The Most Hotly Debated Rebels...

Colin Wilson on some grass reading a book

A short text with two quotes slagging off "angry young man" Colin Wilson from Internationale Situationniste #6 (August 1961).

Submitted by Fozzie on January 31, 2023

The most hotly rebels are also the most willingly spectacular, "the rebels we love to hate." And they're just about useless. After three or four years of all this, you'd have to be pretty dishonest to act as if the evidence of their conformity disappointed you, especially if you'd been smart enough never to have presented them to the public as genuine innovators. Once again, the dominant culture toys with its central contradiction: its simultaneous need for and terror of the novelty that is its death.

The reckless youth of these furious Englishmen was short-lived. . . . The "angry young men" movement rattled the window-panes of the bourgeoisie and filled hearts with hope. It was going to achieve something. Osborne has made it — and he's already settling in. Around 1956-57, word began to spread about these young writers who loudly proclaimed their refusal of every conformity, protesting against the inhuman living conditions forced upon modern man. . . . The group, however, was disparate, the common denominator "angry young men" corresponding more to a journalistic tendency than to a common program. . . . It certainly wasn't sufficient: today, the group no longer seems to have any significance, nor even an existence. The individual talents have extricated themselves from it. . . . Colin Wilson, the self-taught simpleton, has lapsed into a hazy mysticism, and so on. But they've been perfectly integrated into the literary society of their country.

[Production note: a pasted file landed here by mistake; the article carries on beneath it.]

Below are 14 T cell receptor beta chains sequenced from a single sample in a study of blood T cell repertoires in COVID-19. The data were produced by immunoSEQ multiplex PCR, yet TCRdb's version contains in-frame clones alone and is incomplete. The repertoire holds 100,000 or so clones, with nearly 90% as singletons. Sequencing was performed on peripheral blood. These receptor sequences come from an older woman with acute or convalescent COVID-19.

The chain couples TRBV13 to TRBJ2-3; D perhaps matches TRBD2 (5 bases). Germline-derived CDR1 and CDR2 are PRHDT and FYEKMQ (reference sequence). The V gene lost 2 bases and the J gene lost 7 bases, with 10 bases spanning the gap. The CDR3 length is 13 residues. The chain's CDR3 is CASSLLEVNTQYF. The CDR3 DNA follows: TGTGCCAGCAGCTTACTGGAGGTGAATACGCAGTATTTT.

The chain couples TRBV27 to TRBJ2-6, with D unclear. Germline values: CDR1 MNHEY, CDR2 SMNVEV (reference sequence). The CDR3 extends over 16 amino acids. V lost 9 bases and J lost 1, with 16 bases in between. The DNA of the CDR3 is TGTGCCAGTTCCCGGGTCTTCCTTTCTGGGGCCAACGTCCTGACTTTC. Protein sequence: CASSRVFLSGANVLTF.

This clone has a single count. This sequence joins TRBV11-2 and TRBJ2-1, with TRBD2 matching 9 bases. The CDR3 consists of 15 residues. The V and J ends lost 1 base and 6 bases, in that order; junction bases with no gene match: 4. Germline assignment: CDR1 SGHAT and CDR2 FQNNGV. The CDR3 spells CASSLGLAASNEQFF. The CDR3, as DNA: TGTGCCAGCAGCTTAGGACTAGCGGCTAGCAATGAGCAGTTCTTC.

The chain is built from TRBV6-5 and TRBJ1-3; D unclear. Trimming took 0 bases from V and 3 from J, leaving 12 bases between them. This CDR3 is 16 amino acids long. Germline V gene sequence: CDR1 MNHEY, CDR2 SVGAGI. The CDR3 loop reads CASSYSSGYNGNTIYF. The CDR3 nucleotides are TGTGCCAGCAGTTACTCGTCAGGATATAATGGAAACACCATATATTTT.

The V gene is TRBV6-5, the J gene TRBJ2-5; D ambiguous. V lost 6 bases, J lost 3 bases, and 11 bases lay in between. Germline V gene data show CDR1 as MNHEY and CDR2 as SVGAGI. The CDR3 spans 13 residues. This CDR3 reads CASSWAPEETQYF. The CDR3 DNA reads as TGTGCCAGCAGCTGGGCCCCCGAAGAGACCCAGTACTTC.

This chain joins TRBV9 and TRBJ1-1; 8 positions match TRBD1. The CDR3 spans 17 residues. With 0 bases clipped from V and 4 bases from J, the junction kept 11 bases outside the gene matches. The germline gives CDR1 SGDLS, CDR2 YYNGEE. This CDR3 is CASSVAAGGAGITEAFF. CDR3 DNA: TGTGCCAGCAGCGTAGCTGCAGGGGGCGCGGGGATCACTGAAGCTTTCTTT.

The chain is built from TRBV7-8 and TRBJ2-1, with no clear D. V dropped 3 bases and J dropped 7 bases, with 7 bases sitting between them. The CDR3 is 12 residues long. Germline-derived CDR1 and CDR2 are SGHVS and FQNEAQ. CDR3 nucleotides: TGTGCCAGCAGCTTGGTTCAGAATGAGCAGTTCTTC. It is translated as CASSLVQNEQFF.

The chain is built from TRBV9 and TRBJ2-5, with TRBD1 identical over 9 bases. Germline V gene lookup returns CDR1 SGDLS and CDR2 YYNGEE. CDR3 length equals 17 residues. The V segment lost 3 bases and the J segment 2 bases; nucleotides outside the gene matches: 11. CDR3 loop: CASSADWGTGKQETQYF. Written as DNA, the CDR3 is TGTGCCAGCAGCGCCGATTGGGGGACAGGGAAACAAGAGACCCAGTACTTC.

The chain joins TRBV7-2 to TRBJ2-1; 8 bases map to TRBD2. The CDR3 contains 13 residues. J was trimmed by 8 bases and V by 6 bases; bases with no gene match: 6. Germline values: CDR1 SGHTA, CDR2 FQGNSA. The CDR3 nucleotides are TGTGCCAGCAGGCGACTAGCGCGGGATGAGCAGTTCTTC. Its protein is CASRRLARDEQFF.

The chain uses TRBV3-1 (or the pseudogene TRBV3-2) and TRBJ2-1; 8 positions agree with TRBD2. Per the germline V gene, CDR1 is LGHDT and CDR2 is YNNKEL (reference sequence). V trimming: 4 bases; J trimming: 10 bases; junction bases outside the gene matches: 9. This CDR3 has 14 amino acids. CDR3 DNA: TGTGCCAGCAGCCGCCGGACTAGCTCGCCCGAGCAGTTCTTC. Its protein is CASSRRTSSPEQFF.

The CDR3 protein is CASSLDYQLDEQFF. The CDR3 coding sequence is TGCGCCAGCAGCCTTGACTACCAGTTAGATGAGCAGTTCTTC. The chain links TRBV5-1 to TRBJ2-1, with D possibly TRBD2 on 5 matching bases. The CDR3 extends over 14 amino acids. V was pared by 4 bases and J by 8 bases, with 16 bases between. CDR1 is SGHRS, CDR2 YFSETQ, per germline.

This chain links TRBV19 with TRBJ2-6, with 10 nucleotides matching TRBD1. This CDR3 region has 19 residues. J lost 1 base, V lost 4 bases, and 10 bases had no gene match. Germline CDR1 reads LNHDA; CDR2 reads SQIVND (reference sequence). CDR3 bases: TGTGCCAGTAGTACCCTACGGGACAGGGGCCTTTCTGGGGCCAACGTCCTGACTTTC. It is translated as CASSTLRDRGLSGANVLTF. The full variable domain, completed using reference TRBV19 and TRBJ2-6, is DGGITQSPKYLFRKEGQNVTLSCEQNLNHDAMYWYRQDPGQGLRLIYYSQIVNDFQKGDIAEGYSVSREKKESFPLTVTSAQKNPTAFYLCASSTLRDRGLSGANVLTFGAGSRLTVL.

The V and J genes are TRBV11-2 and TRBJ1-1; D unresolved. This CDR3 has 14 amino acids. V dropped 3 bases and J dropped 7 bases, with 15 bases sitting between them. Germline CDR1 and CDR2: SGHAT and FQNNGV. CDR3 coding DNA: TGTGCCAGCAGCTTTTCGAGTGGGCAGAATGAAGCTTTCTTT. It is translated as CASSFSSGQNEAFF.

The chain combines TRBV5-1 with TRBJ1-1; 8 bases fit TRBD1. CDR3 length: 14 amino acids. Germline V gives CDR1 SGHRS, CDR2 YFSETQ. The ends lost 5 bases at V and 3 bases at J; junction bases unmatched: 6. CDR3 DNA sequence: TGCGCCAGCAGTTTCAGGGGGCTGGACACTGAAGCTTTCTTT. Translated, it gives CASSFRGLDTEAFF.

— R. Kanters, L'Express (13 July 1961)

The rotten egg smell exuded by the idea of God envelops the mystical cretins of America’s “Beat Generation” and is not even entirely absent from the declarations of the Angry Young Men (e.g. Colin Wilson). These latter have just discovered, thirty years behind the times, a certain moral subversiveness that England had managed to completely hide from them all this time; and they think they’re being daringly scandalous by declaring themselves antimonarchists. . . . The Angry Young Men are in fact particularly reactionary in attributing a privileged, redemptive value to the practice of literature, thereby defending a mystification that was denounced in Europe around 1920 and whose survival today is of greater counterrevolutionary significance than that of the British Crown.
— Editorial Note,
Internationale Situationniste #1 (June 1958)

Translated by Reuben Keehan. From